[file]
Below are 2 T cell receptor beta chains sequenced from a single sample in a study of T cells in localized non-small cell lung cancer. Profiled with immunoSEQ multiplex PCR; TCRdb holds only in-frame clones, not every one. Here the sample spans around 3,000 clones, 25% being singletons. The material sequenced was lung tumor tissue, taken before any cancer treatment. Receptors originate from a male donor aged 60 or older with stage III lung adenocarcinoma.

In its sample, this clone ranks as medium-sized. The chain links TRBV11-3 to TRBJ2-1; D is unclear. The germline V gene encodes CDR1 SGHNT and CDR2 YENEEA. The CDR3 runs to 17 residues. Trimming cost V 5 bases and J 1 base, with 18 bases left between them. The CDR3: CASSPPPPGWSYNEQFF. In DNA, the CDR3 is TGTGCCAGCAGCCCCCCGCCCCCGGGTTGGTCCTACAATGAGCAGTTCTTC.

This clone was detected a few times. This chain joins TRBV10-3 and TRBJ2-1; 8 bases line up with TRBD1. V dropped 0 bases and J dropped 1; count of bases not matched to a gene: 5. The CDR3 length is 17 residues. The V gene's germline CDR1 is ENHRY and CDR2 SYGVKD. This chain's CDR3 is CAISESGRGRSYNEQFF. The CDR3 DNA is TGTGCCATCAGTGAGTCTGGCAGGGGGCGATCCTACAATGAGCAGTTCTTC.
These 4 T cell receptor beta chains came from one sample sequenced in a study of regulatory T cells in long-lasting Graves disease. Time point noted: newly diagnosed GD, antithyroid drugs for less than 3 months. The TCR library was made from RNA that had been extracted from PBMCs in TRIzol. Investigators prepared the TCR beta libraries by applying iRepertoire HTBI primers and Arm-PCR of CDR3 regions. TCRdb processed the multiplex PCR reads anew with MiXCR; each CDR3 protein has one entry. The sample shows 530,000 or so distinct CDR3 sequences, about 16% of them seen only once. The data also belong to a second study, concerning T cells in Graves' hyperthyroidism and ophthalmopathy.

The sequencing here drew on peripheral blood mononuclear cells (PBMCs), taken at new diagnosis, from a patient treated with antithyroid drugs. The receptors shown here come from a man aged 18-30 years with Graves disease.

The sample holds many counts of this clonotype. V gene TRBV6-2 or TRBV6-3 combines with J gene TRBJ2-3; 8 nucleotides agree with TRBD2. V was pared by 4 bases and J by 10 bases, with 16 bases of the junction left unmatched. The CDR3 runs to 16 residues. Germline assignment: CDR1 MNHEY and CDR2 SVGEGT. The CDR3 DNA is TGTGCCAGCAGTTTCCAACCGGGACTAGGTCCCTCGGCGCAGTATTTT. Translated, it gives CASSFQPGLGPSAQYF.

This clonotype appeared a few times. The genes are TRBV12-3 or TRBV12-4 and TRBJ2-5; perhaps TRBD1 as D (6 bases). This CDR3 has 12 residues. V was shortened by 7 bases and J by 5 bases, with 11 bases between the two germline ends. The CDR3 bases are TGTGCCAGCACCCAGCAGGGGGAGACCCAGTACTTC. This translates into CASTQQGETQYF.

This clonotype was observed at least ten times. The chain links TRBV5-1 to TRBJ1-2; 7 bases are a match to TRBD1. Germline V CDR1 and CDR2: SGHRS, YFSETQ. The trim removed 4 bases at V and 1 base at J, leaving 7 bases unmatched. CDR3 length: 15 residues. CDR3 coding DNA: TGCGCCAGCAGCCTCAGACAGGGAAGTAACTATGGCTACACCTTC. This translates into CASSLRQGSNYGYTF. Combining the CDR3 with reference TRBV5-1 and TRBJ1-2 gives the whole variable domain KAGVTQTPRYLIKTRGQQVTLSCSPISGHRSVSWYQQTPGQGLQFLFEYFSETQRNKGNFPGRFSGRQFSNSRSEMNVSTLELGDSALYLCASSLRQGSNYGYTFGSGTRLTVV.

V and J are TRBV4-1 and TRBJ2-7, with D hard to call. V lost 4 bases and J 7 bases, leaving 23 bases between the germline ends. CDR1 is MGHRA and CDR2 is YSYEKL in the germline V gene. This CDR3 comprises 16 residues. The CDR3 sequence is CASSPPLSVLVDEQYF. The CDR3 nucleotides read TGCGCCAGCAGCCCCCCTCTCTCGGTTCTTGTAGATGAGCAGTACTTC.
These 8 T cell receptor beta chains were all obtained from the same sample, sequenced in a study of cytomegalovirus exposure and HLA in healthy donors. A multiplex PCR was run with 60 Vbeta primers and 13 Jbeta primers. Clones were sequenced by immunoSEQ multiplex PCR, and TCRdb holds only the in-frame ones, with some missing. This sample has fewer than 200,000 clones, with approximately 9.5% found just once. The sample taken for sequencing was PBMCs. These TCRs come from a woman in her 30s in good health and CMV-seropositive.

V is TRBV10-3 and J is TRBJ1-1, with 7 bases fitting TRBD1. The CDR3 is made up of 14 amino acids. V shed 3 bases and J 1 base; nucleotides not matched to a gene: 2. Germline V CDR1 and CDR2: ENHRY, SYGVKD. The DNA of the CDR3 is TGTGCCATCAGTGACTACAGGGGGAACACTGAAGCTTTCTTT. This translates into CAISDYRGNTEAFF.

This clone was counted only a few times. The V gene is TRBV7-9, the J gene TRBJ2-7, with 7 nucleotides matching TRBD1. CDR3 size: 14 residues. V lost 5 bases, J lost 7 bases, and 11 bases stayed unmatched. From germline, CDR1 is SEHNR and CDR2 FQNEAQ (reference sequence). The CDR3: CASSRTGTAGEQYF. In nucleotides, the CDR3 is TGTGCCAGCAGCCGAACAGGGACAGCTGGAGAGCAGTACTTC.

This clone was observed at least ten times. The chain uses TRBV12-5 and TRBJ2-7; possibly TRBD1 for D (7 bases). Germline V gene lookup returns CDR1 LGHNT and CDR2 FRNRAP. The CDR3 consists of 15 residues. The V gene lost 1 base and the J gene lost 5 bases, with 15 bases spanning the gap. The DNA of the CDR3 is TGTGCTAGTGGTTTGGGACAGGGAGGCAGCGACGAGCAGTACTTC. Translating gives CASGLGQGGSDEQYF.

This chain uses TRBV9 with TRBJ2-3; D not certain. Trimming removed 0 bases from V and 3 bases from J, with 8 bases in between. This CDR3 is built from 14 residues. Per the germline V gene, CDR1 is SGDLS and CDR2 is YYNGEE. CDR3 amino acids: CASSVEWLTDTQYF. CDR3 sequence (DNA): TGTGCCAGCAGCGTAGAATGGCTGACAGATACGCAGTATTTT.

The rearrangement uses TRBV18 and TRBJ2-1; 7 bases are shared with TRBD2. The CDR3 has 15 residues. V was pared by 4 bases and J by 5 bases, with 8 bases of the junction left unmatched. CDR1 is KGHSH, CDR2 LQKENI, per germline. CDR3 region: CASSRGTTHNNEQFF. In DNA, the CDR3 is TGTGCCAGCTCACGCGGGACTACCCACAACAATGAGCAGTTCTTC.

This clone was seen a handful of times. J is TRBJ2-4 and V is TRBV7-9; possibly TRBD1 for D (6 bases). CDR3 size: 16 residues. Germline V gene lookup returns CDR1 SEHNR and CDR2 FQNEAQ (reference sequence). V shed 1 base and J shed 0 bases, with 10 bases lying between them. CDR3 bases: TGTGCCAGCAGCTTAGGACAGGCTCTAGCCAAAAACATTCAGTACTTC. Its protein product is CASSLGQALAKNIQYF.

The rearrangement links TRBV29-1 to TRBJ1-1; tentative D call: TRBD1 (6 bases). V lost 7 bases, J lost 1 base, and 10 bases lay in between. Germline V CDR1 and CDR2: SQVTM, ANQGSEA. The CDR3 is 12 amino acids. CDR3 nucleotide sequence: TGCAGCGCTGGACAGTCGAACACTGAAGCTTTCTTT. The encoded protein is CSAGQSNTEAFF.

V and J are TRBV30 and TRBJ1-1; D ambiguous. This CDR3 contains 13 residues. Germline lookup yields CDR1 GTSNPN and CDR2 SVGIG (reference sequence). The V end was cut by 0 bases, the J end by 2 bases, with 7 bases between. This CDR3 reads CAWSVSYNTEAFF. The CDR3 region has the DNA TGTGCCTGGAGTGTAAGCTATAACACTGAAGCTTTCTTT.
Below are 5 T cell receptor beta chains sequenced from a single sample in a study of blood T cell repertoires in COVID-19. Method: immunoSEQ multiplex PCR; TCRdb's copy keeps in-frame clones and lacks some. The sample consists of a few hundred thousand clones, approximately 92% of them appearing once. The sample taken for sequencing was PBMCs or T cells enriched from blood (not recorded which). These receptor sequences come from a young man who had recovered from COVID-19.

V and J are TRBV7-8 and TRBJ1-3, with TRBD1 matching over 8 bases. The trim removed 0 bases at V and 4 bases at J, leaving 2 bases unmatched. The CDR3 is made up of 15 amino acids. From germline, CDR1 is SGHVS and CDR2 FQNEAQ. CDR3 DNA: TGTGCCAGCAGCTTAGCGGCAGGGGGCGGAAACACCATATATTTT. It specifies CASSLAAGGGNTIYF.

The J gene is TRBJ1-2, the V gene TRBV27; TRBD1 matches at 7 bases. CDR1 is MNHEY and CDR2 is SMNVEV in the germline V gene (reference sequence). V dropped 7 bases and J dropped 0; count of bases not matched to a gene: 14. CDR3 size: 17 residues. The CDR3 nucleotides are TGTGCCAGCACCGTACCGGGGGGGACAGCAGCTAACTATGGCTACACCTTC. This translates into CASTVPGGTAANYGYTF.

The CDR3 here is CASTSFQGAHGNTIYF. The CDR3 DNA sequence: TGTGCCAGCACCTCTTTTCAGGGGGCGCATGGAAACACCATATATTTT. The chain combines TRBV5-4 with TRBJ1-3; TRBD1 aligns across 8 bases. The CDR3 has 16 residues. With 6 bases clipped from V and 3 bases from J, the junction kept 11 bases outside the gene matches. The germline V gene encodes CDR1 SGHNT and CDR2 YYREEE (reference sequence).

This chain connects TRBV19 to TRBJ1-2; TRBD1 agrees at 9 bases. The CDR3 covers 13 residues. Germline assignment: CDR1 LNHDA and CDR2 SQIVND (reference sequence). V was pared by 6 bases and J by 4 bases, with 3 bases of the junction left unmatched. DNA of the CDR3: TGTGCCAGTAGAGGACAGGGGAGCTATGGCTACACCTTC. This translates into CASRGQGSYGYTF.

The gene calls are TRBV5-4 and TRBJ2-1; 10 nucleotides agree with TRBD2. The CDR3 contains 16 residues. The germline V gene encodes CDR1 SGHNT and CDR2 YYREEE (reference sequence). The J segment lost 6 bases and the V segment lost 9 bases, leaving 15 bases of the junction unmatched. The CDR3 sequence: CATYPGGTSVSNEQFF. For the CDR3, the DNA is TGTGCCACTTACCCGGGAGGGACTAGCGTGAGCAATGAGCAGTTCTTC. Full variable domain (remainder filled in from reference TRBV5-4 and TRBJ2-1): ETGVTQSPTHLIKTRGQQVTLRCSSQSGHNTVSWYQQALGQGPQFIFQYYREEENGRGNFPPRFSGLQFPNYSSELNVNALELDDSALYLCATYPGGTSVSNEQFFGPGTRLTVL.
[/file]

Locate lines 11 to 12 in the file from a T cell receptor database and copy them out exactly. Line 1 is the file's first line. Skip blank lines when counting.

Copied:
V is TRBV10-3 and J is TRBJ1-1, with 7 bases fitting TRBD1. The CDR3 is made up of 14 amino acids. V shed 3 bases and J 1 base; nucleotides not matched to a gene: 2. Germline V CDR1 and CDR2: ENHRY, SYGVKD. The DNA of the CDR3 is TGTGCCATCAGTGACTACAGGGGGAACACTGAAGCTTTCTTT. This translates into CAISDYRGNTEAFF.

This clone was counted only a few times. The V gene is TRBV7-9, the J gene TRBJ2-7, with 7 nucleotides matching TRBD1. CDR3 size: 14 residues. V lost 5 bases, J lost 7 bases, and 11 bases stayed unmatched. From germline, CDR1 is SEHNR and CDR2 FQNEAQ (reference sequence). The CDR3: CASSRTGTAGEQYF. In nucleotides, the CDR3 is TGTGCCAGCAGCCGAACAGGGACAGCTGGAGAGCAGTACTTC.